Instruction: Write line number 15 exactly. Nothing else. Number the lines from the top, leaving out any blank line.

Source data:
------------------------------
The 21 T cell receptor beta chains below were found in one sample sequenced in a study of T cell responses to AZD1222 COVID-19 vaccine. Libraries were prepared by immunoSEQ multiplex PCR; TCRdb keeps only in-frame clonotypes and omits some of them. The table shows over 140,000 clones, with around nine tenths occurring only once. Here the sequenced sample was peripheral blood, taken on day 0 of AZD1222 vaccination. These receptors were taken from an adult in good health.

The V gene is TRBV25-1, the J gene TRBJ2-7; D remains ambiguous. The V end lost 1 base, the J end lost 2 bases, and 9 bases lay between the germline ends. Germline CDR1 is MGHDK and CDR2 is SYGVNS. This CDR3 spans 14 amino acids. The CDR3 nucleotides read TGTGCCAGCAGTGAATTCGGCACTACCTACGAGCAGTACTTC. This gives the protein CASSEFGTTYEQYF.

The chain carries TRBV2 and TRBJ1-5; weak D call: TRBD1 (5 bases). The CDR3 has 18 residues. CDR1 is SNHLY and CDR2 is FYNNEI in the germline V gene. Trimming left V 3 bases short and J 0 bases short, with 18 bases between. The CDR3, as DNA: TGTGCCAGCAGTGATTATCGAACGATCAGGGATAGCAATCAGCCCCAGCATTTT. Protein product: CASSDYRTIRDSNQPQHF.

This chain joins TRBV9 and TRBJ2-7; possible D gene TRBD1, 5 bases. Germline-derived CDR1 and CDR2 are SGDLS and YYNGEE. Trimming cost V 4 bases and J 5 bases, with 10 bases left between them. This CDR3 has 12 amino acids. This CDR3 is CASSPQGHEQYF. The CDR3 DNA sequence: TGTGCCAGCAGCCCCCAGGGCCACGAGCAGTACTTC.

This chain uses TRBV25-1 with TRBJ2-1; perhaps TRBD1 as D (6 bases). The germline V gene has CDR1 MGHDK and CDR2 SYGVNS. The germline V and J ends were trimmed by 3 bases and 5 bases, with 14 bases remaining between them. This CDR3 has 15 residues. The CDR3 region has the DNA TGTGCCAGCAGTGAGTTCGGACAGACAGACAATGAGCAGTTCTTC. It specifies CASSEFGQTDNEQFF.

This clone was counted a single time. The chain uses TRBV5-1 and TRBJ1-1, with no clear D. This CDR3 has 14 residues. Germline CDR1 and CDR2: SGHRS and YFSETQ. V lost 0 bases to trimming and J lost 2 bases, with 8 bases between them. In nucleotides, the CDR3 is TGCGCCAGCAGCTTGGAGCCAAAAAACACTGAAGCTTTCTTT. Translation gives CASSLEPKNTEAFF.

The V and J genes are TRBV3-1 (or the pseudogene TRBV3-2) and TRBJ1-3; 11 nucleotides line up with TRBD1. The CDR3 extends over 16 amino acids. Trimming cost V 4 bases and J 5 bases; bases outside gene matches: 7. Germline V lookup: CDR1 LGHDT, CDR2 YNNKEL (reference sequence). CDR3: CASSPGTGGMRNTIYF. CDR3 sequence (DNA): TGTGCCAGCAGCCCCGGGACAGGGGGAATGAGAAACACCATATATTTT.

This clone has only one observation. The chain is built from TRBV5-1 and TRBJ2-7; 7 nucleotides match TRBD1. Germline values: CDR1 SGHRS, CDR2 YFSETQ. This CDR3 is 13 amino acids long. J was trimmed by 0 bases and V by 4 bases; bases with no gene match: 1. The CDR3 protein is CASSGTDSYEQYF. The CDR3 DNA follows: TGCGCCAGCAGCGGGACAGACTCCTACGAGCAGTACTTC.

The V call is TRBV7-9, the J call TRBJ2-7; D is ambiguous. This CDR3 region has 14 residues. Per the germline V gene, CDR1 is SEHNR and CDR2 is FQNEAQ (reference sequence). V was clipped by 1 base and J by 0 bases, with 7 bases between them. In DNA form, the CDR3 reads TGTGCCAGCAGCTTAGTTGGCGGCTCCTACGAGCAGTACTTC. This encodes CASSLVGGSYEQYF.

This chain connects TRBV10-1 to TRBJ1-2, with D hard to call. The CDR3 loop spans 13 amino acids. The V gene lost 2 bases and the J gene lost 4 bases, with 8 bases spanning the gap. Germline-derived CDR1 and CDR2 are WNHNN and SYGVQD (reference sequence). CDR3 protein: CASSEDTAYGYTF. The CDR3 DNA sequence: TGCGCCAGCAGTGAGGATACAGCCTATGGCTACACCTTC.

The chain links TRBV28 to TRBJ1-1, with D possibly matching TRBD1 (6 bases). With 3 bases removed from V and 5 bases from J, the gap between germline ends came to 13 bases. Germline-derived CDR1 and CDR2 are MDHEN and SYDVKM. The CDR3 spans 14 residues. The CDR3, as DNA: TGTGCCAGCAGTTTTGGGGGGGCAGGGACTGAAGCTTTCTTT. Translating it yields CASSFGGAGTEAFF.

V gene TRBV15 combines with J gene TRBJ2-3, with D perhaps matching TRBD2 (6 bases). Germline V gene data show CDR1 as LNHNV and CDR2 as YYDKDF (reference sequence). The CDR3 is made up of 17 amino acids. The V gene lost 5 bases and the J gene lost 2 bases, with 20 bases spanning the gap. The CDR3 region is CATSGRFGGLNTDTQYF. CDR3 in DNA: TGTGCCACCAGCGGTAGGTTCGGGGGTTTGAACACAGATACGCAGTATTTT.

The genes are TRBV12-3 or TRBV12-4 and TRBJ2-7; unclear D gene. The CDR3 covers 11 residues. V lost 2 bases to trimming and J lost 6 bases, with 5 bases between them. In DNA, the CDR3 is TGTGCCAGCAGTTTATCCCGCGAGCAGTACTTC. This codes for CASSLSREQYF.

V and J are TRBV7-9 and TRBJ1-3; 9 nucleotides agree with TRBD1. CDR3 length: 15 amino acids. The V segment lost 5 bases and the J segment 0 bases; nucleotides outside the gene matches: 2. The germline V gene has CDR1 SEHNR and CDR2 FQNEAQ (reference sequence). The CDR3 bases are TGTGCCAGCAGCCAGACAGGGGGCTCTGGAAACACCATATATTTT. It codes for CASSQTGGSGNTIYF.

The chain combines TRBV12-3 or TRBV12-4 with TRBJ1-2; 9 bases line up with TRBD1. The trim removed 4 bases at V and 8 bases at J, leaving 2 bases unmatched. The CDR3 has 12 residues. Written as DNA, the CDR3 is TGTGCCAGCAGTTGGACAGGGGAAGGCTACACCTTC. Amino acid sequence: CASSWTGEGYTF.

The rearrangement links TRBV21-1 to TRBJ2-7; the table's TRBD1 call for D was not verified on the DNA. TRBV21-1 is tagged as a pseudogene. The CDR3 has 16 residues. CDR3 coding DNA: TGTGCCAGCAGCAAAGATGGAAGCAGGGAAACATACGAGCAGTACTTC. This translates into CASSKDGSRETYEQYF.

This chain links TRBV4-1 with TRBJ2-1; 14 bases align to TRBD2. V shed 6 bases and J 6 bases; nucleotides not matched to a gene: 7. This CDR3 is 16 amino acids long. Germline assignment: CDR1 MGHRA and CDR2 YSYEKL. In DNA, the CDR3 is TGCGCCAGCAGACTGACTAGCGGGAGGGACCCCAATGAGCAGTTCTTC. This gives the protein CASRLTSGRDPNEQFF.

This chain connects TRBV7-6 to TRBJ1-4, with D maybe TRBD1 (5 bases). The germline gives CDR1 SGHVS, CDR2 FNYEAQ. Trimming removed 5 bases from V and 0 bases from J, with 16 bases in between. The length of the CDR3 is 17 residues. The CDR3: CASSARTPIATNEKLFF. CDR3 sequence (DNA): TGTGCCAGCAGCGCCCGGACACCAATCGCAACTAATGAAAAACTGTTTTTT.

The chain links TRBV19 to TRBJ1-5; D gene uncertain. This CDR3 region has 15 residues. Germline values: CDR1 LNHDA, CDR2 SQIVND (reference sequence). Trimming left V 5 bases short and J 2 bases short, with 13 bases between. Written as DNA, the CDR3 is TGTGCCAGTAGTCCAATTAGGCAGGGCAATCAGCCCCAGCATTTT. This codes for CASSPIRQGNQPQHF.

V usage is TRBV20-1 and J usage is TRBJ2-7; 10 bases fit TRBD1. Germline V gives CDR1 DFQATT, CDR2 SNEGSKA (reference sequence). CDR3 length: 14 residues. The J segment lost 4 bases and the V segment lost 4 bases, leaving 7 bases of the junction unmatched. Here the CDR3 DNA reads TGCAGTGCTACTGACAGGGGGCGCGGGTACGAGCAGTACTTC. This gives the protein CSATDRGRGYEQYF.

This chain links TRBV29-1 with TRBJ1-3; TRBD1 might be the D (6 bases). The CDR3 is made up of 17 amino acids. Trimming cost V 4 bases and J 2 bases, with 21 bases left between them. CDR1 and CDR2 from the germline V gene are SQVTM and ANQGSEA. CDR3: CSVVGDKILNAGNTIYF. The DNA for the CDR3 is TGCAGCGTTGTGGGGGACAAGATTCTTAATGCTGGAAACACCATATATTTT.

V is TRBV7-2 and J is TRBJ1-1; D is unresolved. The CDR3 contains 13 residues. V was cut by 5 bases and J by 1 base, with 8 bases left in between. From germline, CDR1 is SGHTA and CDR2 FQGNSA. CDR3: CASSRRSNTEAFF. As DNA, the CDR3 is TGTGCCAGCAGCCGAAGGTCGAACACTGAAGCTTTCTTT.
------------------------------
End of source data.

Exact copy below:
The chain combines TRBV12-3 or TRBV12-4 with TRBJ1-2; 9 bases line up with TRBD1. The trim removed 4 bases at V and 8 bases at J, leaving 2 bases unmatched. The CDR3 has 12 residues. Written as DNA, the CDR3 is TGTGCCAGCAGTTGGACAGGGGAAGGCTACACCTTC. Amino acid sequence: CASSWTGEGYTF.